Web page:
May 31, 2005
Dick Cheney says he's "offended."
Not by torture at Guantanamo.
But by Amnesty International's criticism of it.
Said Cheney on Larry King: "For Amnesty International to suggest that somehow the United States is a violator of human rights, I frankly just don't take them seriously."
He doesn't have to.
He's one of the most powerful men in the world.
And when he says white is black and up is down, he doesn't expect to be contradicted. On the rare occasions that he is, he takes offense.
Cheney insisted that detainees at Guantanamo "have been well treated, treated humanely and decently."
But while he was saying that, more reports were coming out from U.S. tribunals at Guantanamo that echoed the torture that Amnesty International was describing.
"Americans hit me and beat me up so badly I believe I'm sexually dysfunctional," one detainee told the tribunal, according to AP. Another described how an American interrogator "threatened me with a gun to my mouth, to try to make me say something," the AP story by Paisley Dodds said.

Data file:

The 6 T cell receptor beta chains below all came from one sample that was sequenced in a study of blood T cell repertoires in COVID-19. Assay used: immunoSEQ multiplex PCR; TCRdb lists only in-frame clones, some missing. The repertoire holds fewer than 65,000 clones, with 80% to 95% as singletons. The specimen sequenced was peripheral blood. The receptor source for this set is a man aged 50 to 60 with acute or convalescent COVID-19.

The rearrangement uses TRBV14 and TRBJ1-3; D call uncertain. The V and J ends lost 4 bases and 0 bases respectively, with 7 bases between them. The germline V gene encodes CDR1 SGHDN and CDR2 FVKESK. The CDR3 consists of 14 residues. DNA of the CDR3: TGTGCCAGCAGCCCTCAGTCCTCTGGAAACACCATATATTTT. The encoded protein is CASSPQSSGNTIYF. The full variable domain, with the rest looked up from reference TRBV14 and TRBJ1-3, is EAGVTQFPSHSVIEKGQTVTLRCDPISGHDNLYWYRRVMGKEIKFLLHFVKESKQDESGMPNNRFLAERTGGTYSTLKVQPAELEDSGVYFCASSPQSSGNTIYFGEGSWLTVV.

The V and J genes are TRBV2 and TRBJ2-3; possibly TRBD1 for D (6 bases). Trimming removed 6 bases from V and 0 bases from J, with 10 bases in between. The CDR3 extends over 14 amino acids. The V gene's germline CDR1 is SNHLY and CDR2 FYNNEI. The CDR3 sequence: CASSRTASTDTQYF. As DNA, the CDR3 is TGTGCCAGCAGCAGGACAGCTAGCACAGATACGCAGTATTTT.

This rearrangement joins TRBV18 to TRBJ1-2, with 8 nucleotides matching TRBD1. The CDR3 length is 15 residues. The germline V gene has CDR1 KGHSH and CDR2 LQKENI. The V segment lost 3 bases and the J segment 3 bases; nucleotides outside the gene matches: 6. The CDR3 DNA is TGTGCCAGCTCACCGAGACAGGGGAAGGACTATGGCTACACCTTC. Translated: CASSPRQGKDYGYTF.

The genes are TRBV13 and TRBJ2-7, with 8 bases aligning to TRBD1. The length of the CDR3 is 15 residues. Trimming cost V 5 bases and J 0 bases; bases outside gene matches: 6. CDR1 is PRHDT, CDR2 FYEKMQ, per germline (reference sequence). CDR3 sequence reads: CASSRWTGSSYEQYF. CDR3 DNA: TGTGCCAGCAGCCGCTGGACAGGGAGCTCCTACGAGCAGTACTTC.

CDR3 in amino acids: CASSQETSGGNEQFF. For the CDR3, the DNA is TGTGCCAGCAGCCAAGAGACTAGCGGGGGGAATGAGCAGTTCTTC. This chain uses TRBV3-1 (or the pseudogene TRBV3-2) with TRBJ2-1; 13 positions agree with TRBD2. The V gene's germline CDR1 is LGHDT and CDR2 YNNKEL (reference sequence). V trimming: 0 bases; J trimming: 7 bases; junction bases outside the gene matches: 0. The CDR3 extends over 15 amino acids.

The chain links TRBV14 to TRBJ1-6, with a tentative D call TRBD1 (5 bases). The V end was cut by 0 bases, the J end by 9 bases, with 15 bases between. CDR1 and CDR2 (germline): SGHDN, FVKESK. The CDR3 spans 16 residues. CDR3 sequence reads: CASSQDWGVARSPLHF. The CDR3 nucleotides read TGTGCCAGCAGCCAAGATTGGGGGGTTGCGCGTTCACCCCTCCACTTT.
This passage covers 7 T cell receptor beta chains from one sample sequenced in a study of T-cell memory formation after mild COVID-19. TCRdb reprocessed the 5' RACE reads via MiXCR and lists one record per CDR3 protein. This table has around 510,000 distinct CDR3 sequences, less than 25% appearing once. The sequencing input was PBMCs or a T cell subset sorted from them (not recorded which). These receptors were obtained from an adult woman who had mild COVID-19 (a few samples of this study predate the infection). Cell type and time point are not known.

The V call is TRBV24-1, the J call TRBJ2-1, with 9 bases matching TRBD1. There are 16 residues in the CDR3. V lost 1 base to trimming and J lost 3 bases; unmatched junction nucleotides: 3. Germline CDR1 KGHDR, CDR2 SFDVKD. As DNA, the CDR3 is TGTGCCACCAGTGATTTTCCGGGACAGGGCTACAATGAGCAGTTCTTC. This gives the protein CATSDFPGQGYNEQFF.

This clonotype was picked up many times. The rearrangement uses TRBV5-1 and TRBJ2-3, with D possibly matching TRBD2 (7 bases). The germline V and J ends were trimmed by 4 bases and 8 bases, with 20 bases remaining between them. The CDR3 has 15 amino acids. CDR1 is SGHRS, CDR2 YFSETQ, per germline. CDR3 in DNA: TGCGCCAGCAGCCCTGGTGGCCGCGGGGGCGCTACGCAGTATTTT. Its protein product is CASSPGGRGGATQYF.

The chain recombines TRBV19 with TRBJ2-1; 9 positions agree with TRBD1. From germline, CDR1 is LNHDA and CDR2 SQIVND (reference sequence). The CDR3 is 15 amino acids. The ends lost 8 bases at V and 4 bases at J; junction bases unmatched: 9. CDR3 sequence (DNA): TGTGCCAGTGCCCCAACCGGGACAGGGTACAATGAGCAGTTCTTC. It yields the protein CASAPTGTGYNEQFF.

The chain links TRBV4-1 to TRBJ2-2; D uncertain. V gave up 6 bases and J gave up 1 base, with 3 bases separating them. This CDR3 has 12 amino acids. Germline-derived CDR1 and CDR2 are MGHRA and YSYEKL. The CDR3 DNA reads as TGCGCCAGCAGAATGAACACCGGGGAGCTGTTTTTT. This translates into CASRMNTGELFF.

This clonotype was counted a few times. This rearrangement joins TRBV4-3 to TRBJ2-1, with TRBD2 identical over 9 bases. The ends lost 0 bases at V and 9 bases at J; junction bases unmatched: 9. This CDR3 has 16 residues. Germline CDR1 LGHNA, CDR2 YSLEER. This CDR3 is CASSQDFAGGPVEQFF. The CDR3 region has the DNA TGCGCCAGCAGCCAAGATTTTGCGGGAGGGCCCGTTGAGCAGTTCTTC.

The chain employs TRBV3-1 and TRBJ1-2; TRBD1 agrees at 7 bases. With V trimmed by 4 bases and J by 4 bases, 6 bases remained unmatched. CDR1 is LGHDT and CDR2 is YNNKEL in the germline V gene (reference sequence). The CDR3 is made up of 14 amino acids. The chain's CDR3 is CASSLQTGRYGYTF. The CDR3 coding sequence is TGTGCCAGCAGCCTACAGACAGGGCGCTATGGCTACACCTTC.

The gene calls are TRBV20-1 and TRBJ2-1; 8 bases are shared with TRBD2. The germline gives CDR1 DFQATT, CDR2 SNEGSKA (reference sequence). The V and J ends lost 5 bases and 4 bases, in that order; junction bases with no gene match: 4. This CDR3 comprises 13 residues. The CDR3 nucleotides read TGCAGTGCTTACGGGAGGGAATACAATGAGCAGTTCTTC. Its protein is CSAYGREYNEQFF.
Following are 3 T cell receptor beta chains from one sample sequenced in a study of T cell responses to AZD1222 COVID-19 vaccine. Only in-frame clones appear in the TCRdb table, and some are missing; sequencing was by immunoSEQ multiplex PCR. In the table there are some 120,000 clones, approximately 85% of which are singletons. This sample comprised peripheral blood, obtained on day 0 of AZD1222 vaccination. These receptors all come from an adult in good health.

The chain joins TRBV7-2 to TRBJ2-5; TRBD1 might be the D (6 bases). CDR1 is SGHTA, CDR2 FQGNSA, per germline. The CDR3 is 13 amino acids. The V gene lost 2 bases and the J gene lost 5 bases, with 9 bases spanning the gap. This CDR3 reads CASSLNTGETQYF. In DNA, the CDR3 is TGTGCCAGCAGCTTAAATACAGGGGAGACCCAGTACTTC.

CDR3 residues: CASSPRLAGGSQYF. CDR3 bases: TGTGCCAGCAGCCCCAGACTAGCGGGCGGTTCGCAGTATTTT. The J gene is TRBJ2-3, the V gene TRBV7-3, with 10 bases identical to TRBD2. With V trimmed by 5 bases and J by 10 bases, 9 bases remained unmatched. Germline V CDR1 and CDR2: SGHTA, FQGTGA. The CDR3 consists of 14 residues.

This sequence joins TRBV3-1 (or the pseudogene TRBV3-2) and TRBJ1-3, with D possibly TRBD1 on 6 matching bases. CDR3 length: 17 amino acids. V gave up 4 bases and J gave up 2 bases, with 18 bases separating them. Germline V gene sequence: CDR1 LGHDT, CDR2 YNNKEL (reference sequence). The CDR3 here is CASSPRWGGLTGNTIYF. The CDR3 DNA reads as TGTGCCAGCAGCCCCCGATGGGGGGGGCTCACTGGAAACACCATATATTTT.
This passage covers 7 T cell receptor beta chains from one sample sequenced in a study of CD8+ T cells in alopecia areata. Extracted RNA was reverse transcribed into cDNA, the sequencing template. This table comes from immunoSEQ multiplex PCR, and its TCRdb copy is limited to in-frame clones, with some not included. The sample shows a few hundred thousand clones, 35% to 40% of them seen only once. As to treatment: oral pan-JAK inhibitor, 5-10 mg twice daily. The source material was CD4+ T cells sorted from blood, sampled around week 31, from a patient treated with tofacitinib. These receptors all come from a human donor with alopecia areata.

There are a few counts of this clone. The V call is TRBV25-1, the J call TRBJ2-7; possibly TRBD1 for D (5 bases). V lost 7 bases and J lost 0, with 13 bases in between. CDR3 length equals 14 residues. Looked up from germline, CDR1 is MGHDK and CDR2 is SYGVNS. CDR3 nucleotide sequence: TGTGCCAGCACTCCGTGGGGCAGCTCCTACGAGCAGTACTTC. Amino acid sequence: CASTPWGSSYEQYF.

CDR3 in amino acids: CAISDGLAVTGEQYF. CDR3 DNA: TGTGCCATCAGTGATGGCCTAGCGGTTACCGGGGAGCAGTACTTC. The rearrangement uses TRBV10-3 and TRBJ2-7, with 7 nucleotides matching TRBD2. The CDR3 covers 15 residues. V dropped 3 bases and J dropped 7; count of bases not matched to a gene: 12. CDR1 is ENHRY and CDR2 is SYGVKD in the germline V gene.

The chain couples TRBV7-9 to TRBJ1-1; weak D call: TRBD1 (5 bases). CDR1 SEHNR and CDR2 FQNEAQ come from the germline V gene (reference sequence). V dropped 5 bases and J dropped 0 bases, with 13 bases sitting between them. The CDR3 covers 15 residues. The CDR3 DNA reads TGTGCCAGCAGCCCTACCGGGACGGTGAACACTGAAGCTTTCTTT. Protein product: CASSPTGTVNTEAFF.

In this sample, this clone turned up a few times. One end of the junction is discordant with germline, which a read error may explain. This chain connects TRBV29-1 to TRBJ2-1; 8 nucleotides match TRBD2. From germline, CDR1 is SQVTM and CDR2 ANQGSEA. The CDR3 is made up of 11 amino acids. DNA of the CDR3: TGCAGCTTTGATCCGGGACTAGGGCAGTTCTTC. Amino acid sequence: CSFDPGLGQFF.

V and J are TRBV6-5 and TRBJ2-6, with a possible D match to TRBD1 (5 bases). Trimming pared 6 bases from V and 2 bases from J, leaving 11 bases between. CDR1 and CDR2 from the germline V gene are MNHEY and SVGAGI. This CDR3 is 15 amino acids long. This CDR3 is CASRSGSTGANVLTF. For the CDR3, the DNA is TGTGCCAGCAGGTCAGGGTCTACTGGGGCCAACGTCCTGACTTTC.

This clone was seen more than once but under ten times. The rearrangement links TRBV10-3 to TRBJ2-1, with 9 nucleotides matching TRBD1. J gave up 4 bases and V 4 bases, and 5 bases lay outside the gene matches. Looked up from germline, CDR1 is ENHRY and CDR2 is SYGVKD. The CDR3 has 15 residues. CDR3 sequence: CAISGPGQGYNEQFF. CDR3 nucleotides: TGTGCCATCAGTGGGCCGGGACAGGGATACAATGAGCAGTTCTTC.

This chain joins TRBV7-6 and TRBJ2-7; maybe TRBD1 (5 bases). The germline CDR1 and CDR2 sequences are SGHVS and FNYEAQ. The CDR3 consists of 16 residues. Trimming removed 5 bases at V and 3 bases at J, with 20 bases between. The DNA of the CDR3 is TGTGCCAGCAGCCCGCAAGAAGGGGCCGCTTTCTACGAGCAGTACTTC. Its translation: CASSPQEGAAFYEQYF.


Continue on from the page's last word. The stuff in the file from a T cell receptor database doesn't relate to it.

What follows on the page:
And these aren't, by any means, the first such reports.
Mustafa Ait Idir had an especially gruesome experience, according to a lawsuit filed on his behalf.
"The guards secured his hands behind his back, and while he was so restrained the guards picked him up and slammed his body and his head into the steel bunk in his cell. The guards picked him up again and banged his head on the toilet in his cell . . . (and) stuffed Mr. Ait Idir's face in the toilet and repeatedly pressed the flush button. Mr. Ait Idir was starting to suffocate, and he feared he would drown. The guards then carried Mr. Ait Idir outside the cell and threw him on the ground. His hands still were manacled behind his back. They held him down and pushed a garden hose into his mouth. They opened the spigot. As the water rushed in, Mr. Ait Idir began to choke." After further beating that day, he suffered a stroke, the lawsuit says. (This account appears in Amnesty International USA's report, "Guantanamo and Beyond: The continuing pursuit of unchecked executive power.")
Such treatment does not sound "humane" and "decent" to me.
But neither am I surprised by it.
Shortly after 9/11, Cheney told Tim Russert that the US would have to work "the dark side" and would have to use "any means at our disposal."
It's certainly done that.
But Cheney is hard-pressed to say now, to Larry King, that the dark side is humane and decent.